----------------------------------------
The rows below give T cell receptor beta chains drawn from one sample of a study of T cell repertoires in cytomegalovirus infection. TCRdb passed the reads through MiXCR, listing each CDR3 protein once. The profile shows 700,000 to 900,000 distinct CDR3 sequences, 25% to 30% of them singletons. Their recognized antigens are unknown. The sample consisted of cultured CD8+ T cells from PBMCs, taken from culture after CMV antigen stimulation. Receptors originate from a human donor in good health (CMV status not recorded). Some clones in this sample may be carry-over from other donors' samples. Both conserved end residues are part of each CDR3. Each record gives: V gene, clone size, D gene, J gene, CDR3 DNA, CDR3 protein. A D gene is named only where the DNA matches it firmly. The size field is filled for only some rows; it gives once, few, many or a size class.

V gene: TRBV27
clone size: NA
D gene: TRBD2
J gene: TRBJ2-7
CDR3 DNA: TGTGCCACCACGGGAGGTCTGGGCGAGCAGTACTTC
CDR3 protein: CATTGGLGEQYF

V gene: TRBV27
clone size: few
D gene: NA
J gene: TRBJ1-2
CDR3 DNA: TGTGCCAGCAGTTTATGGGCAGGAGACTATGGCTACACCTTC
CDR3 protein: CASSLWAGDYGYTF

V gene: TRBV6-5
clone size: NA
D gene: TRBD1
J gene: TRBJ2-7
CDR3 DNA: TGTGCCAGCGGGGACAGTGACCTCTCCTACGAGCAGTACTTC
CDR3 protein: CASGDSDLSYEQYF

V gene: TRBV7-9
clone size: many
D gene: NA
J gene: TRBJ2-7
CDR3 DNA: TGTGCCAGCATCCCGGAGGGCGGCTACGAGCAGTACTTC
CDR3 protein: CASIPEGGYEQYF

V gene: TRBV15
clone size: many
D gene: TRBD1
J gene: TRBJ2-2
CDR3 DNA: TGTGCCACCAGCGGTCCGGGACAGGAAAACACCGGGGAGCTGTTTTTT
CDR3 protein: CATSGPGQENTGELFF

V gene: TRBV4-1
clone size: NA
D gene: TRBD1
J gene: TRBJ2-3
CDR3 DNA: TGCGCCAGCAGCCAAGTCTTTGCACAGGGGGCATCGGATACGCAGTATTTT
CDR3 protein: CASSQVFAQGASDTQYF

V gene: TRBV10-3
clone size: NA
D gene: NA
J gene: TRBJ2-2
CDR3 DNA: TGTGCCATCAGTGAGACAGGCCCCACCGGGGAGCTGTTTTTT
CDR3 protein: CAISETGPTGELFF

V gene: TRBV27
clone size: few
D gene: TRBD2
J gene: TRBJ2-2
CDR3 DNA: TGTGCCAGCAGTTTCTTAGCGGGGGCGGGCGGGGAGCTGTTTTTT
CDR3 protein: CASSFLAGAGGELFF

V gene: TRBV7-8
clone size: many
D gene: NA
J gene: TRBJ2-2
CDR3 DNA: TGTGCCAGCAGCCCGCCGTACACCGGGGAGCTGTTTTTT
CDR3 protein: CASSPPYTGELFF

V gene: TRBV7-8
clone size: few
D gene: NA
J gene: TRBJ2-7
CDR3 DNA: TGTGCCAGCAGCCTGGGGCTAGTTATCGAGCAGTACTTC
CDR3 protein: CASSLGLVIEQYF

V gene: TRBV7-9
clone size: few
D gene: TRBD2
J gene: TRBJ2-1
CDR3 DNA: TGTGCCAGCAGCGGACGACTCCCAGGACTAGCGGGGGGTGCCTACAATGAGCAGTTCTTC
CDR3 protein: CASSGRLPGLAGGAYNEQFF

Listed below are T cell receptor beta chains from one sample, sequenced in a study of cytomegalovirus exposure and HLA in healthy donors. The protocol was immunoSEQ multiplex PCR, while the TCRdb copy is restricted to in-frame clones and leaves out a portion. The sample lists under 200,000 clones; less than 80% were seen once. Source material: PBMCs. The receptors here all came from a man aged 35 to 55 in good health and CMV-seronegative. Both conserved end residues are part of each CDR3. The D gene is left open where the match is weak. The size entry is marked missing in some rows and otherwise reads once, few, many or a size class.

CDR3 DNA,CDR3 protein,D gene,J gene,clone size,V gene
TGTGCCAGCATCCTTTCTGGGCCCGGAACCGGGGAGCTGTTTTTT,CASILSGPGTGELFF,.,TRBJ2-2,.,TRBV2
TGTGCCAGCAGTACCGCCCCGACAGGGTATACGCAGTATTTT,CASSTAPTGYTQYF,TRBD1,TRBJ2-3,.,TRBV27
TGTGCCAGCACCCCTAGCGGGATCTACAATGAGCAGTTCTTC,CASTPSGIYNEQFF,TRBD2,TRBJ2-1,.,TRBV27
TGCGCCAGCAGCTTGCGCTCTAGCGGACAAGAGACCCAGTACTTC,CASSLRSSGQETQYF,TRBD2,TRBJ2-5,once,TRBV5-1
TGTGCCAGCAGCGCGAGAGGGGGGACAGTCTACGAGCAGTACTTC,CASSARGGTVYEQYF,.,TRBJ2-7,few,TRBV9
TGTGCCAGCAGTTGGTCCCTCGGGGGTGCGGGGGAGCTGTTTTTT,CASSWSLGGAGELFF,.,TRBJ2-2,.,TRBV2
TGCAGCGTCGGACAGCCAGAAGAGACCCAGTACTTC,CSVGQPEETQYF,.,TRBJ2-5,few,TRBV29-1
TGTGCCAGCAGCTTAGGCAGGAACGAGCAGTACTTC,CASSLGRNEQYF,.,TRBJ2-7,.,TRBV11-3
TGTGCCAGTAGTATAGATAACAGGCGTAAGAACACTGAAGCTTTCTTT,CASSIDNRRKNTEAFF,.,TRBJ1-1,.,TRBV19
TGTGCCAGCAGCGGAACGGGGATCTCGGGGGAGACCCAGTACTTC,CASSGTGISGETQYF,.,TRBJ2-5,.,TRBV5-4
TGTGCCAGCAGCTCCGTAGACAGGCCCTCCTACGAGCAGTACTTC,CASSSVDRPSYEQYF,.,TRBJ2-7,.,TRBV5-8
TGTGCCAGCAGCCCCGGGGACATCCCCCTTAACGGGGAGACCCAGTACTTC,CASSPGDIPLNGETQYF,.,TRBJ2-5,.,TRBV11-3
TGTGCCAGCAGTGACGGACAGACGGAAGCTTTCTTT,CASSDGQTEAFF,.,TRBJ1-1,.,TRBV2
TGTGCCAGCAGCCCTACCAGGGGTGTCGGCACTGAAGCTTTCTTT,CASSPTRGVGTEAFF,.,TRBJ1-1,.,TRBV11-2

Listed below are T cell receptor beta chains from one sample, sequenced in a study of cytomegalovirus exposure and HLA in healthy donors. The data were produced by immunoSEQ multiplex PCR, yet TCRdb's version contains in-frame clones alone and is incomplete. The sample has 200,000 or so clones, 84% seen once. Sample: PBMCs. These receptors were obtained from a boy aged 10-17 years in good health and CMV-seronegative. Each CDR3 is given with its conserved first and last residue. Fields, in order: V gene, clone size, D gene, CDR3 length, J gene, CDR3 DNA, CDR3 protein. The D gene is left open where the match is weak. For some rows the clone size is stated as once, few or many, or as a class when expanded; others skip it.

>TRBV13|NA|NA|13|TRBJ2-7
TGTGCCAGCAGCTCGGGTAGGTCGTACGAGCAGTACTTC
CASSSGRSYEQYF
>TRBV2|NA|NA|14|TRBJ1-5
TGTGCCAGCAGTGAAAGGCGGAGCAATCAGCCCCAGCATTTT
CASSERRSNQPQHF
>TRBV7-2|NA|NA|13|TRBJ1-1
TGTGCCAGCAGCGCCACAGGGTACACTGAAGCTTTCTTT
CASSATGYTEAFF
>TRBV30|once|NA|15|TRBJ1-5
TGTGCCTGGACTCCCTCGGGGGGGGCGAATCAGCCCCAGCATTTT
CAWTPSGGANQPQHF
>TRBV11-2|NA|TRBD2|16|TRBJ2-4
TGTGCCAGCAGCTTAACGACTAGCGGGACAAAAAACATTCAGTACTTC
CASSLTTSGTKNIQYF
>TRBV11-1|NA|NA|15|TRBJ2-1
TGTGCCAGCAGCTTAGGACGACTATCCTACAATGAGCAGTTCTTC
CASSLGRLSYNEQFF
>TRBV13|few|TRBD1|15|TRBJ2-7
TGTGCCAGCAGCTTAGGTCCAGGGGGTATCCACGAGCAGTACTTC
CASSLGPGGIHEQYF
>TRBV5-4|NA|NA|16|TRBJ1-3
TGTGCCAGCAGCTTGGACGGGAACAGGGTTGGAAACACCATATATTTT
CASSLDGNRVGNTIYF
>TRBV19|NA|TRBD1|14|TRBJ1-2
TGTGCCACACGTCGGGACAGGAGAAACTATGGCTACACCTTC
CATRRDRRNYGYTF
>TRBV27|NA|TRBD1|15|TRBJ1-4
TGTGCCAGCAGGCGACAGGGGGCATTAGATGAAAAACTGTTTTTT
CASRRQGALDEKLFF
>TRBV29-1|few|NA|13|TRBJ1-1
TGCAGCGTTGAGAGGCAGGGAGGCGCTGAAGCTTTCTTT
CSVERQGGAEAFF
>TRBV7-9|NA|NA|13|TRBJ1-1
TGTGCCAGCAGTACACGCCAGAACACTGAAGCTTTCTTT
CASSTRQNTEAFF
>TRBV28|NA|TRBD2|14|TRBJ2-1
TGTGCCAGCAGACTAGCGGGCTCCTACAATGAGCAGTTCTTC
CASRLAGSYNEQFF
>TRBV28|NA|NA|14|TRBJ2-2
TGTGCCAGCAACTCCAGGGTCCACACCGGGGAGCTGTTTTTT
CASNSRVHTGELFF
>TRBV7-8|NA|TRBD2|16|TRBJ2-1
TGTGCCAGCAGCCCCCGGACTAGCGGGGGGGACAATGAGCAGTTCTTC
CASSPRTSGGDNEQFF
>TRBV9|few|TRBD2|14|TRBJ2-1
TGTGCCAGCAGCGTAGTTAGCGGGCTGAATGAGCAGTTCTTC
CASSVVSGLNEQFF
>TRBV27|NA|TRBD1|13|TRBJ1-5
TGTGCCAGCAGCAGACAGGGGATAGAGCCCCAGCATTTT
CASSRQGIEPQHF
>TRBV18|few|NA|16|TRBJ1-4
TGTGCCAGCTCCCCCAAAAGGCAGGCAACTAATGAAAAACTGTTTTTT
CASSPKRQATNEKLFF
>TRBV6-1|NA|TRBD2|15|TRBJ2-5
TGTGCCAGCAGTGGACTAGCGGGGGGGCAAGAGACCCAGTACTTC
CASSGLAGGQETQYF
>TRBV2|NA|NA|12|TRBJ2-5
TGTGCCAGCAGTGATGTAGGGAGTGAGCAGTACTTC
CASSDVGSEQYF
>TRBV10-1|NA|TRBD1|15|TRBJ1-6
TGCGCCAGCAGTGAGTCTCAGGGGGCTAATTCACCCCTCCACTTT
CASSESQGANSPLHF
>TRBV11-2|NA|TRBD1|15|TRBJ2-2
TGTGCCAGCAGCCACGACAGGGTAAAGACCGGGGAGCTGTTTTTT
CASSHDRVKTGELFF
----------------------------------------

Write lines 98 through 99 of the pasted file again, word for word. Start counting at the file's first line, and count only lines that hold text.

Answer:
TGTGCCAGCAGCTTAACGACTAGCGGGACAAAAAACATTCAGTACTTC
CASSLTTSGTKNIQYF